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John Gervasoni

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BUSINESS
April 8, 1988 | WILLIAM K. KNOEDELSEDER Jr., Times Staff Writer
The defense began presenting its case Thursday in the tax evasion trial of reputed mobster Salvatore Pisello with two record industry veterans testifying about the sometimes-murky world of "cutout," or discontinued, record sales. Pisello is charged with evading taxes on about $450,000 in unreported income for the years 1983 to 1985. Some of that alleged unreported income came from two cutout record sales that Pisello negotiated in 1984, apparently on behalf of MCA Records.
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BUSINESS
April 8, 1988 | WILLIAM K. KNOEDELSEDER Jr., Times Staff Writer
The defense began presenting its case Thursday in the tax evasion trial of reputed mobster Salvatore Pisello with two record industry veterans testifying about the sometimes-murky world of "cutout," or discontinued, record sales. Pisello is charged with evading taxes on about $450,000 in unreported income for the years 1983 to 1985. Some of that alleged unreported income came from two cutout record sales that Pisello negotiated in 1984, apparently on behalf of MCA Records.
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BUSINESS
July 22, 1987 | WILLIAM K. KNOEDELSEDER JR., Times Staff Writer
An often-bitter, 16-month legal battle between MCA Records and a distributor of budget records ended Tuesday, when a U.S. District Court jury in Los Angeles ruled that MCA was not responsible for losses suffered by Scorpio Music as a result of a 1984 purchase of so-called cutout recordings from MCA. "We feel it was a just verdict, well supported by the facts," said Dennis Kinnaird, a lawyer with the firm of Munger, Tolles & Olson, which represented MCA.
BUSINESS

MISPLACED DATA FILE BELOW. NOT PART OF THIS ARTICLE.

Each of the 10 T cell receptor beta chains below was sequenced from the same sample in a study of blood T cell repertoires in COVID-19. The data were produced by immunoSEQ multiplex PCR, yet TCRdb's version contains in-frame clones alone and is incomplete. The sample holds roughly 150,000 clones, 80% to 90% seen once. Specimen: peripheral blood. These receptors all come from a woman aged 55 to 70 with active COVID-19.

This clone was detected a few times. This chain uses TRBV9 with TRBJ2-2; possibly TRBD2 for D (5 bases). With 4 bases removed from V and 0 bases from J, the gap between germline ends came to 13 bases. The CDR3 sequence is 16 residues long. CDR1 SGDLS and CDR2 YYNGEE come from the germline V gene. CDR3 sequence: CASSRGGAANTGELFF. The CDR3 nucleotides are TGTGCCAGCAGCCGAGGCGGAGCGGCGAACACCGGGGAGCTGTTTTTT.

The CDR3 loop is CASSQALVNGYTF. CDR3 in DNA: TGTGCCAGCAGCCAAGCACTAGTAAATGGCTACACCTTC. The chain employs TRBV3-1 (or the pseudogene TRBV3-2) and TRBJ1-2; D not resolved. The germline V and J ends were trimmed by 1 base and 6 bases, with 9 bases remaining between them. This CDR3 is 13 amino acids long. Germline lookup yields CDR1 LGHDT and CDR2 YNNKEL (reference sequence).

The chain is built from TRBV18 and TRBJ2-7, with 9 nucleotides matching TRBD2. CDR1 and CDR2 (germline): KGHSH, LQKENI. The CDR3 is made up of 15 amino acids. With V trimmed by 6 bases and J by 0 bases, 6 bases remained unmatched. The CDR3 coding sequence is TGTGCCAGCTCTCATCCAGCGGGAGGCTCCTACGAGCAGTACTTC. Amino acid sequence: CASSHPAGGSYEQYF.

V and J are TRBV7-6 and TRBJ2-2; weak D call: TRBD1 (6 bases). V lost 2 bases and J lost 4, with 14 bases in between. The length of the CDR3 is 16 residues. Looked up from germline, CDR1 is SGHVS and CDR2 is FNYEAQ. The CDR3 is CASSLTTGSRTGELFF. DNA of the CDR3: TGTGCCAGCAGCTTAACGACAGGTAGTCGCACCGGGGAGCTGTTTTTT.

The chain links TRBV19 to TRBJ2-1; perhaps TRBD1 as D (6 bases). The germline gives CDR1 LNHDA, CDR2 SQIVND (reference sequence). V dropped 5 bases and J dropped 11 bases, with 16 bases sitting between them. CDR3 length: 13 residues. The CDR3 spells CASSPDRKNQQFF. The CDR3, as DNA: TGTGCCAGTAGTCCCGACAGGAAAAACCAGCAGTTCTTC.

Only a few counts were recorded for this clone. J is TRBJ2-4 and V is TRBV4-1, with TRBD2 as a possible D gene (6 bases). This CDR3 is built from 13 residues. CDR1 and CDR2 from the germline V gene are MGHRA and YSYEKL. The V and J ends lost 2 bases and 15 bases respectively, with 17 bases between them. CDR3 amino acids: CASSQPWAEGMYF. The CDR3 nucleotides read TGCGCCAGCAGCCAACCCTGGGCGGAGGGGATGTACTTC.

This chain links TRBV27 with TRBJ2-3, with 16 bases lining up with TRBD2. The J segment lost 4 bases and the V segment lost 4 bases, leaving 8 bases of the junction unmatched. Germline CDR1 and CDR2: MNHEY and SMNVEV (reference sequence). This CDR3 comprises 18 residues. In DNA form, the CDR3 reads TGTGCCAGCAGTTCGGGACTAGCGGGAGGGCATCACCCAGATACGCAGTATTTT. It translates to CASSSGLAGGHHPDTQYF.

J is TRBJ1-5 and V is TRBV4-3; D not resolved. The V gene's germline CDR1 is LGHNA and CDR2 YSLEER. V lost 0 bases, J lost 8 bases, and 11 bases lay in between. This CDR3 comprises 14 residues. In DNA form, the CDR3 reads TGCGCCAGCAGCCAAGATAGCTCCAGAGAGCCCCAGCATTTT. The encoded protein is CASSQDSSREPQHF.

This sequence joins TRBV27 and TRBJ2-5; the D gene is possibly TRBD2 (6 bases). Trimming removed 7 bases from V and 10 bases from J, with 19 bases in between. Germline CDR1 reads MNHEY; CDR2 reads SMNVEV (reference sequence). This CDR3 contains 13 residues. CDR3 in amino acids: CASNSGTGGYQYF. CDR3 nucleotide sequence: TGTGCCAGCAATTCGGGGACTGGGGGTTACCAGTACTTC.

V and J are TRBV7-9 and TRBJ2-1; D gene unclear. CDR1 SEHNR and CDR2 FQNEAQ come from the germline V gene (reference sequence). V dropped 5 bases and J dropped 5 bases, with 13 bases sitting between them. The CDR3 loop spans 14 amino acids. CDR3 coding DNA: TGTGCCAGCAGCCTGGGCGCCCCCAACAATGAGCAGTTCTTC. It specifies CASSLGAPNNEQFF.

March 20, 1986 | WILLIAM K. KNOEDELSEDER Jr., Times Staff Writer
MCA Records has filed a copyright infringement lawsuit against a New Jersey budget-record distributor, claiming that the company manufactured and sold counterfeit recordings by such popular MCA artists as The Who, Jimmy Buffett and Tom Petty and the Heartbreakers. The suit, filed Tuesday in U.S. District Court in Los Angeles, alleges that Trenton-based Scorpio Music also infringed a trademark by illegally manufacturing and distributing recordings displaying the MCA logo.
BUSINESS
March 21, 1986 | Wm. KNOEDELSEDER Jr., Times Staff Writer
A New Jersey distributor of so-called cut-out records filed a lawsuit in U.S. District Court in Philadelphia on Thursday, claiming that it had been defrauded by MCA Records in a racketeering scheme.
BUSINESS
March 14, 1987 | WILLIAM K. KNOEDELSEDER Jr., Times Staff Writer
A federal judge in Los Angeles on Friday dismissed MCA Records' $10-million counterfeiting lawsuit against a New Jersey distributor of budget records and tapes. U.S. District Court Judge Stephen Wilson ruled that Trenton-based Scorpio Music had not, as MCA claimed, illegally manufactured and distributed hundreds of thousands of bogus cassettes by some of the Los Angeles record label's top-selling artists.
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